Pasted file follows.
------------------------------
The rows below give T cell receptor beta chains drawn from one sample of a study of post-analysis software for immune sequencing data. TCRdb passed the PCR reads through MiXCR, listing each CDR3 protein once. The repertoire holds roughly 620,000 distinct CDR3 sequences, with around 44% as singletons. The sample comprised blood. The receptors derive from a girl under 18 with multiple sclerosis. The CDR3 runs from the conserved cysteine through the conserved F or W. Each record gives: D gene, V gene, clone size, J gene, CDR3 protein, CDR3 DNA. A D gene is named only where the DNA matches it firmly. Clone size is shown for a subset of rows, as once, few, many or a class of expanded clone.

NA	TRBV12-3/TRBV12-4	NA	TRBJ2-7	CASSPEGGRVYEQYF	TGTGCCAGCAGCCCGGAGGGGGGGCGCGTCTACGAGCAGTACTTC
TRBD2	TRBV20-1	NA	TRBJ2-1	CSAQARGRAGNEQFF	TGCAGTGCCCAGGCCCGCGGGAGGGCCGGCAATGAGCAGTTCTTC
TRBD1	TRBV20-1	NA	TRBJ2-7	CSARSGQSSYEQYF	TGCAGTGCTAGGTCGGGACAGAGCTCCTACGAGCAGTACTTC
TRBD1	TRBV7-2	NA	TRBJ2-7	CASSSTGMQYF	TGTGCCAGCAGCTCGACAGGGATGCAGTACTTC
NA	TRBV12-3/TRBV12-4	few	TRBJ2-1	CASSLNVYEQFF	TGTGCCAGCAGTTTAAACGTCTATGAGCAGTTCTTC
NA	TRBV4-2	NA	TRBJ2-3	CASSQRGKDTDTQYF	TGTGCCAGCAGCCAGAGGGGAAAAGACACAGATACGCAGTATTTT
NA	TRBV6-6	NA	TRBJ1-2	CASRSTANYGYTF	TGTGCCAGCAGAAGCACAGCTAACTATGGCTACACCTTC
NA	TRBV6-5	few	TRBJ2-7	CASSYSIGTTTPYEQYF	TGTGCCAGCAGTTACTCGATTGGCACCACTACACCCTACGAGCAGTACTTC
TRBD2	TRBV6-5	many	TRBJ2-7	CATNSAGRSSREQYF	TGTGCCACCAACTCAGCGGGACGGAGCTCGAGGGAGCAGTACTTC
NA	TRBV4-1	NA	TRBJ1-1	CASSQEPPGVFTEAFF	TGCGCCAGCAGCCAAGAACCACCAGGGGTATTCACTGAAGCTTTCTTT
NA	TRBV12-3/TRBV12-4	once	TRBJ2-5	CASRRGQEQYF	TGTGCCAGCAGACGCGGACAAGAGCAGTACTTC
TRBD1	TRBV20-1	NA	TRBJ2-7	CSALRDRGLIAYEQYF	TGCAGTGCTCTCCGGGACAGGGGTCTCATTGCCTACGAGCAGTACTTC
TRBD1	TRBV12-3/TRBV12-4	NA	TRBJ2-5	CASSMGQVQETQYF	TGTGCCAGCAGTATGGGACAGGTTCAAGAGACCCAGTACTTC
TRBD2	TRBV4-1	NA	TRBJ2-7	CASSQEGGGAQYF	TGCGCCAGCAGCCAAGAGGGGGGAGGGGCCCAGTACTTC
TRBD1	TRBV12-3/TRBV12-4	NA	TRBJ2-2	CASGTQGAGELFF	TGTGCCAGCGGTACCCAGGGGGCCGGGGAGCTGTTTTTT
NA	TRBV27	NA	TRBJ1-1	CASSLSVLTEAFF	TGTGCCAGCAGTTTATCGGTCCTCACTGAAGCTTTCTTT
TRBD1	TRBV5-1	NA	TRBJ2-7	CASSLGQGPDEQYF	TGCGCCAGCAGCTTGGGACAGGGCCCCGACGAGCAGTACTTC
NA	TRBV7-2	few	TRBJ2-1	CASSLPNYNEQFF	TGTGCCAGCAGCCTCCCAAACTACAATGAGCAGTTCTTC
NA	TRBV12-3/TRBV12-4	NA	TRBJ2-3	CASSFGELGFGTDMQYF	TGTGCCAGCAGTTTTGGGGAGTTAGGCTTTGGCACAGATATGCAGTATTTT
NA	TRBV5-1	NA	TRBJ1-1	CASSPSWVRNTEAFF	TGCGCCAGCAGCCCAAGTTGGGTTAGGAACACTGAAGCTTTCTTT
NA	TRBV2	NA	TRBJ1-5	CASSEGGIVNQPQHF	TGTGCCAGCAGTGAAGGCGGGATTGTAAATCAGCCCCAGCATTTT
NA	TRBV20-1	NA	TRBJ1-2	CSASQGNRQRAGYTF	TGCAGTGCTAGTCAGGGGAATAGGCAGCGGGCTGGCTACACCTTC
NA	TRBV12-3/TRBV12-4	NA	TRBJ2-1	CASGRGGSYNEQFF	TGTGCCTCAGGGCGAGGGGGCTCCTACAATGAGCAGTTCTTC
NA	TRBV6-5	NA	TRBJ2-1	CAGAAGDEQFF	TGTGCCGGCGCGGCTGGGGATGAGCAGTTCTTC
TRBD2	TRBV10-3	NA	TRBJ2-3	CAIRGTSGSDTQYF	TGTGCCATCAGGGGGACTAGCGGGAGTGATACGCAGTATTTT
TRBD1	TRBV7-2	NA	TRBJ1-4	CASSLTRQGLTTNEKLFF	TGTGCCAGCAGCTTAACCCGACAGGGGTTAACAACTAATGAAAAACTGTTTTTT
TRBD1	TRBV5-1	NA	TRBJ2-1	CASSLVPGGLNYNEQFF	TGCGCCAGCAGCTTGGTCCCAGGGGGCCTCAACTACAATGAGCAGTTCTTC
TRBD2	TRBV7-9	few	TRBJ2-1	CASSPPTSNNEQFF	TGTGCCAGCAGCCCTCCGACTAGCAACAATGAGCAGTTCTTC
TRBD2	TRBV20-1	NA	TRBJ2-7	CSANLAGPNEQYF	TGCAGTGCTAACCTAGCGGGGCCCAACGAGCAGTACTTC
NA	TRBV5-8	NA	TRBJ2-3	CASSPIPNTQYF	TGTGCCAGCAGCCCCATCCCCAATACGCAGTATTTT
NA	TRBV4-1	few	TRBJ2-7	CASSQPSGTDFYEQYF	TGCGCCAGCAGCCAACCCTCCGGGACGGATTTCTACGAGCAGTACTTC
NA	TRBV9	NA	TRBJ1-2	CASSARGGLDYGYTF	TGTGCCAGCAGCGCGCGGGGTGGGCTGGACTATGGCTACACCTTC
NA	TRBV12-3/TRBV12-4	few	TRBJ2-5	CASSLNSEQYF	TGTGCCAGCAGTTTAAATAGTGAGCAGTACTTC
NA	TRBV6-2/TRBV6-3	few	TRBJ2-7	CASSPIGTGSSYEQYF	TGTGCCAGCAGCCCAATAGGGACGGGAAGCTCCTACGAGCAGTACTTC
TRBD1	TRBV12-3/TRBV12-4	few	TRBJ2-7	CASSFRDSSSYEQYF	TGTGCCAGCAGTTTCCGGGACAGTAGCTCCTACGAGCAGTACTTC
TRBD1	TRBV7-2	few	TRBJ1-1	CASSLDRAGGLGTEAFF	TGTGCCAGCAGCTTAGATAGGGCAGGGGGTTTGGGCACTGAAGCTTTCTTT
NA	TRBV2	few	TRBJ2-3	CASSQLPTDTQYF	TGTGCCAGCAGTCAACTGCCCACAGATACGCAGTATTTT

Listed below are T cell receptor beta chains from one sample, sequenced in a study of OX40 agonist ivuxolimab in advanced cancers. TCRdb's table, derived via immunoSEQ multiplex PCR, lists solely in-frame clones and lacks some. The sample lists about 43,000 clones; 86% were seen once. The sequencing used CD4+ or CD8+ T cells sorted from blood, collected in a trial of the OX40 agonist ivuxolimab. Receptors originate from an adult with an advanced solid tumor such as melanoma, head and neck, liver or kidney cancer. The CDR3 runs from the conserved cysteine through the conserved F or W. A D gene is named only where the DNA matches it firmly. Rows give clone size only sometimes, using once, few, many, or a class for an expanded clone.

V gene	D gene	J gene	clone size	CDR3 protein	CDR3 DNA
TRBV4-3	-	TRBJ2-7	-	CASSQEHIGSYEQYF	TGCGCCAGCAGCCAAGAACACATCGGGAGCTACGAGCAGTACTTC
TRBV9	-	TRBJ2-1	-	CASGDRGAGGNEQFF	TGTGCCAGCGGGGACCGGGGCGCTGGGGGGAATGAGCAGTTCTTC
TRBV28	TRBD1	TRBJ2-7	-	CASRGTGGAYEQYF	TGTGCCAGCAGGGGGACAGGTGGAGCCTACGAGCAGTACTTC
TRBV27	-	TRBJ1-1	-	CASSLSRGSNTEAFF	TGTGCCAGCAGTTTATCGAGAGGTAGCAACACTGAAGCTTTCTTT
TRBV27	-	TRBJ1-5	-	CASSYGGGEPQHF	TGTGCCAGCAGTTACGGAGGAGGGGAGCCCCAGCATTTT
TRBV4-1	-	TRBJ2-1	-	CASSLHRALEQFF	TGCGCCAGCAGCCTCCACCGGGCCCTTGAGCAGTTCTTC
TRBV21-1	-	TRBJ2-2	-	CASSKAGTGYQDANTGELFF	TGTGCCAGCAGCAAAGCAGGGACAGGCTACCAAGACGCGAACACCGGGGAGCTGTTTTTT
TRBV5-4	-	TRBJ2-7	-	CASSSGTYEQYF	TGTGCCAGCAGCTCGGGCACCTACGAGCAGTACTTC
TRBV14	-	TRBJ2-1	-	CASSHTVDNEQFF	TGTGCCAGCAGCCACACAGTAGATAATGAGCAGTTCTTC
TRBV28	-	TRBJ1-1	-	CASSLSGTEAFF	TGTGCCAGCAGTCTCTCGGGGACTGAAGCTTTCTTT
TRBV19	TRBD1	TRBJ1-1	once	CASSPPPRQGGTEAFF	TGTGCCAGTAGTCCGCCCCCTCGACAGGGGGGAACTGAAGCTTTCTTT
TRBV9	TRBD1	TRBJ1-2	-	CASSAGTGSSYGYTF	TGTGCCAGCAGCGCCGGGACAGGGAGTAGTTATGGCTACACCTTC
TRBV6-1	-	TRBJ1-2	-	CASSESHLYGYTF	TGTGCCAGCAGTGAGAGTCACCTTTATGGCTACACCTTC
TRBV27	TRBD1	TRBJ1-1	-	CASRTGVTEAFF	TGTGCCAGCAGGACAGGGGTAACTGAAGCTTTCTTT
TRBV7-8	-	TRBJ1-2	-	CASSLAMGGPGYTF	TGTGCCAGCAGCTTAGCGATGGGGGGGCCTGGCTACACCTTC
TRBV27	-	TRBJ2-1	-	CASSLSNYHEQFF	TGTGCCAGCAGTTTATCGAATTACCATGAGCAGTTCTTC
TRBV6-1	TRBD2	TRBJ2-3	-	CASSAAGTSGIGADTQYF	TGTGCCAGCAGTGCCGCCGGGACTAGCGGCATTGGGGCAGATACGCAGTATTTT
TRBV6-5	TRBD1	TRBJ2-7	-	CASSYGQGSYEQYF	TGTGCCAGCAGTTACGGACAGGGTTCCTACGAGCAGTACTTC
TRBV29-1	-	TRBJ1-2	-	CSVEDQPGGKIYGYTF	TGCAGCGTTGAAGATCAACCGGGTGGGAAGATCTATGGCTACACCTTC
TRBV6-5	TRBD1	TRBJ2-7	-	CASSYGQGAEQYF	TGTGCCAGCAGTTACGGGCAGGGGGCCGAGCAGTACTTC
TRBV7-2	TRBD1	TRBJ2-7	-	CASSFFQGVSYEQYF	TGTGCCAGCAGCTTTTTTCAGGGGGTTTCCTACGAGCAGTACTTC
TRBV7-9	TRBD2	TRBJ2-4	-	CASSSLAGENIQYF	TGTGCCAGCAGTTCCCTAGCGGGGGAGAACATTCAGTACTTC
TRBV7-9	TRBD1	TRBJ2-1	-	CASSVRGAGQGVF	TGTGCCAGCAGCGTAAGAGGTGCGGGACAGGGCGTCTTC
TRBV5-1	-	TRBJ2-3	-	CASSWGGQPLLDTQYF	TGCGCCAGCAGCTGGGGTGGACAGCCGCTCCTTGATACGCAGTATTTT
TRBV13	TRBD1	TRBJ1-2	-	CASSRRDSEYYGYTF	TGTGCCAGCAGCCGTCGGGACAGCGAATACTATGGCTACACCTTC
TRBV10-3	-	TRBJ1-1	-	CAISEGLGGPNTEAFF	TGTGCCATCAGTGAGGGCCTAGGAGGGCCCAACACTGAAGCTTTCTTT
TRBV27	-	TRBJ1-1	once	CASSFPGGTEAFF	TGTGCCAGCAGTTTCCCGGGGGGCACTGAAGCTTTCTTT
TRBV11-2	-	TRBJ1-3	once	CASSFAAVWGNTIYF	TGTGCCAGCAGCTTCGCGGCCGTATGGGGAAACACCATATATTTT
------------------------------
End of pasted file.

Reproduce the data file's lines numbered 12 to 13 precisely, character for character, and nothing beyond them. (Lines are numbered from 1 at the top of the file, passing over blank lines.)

NA	TRBV12-3/TRBV12-4	once	TRBJ2-5	CASRRGQEQYF	TGTGCCAGCAGACGCGGACAAGAGCAGTACTTC
TRBD1	TRBV20-1	NA	TRBJ2-7	CSALRDRGLIAYEQYF	TGCAGTGCTCTCCGGGACAGGGGTCTCATTGCCTACGAGCAGTACTTC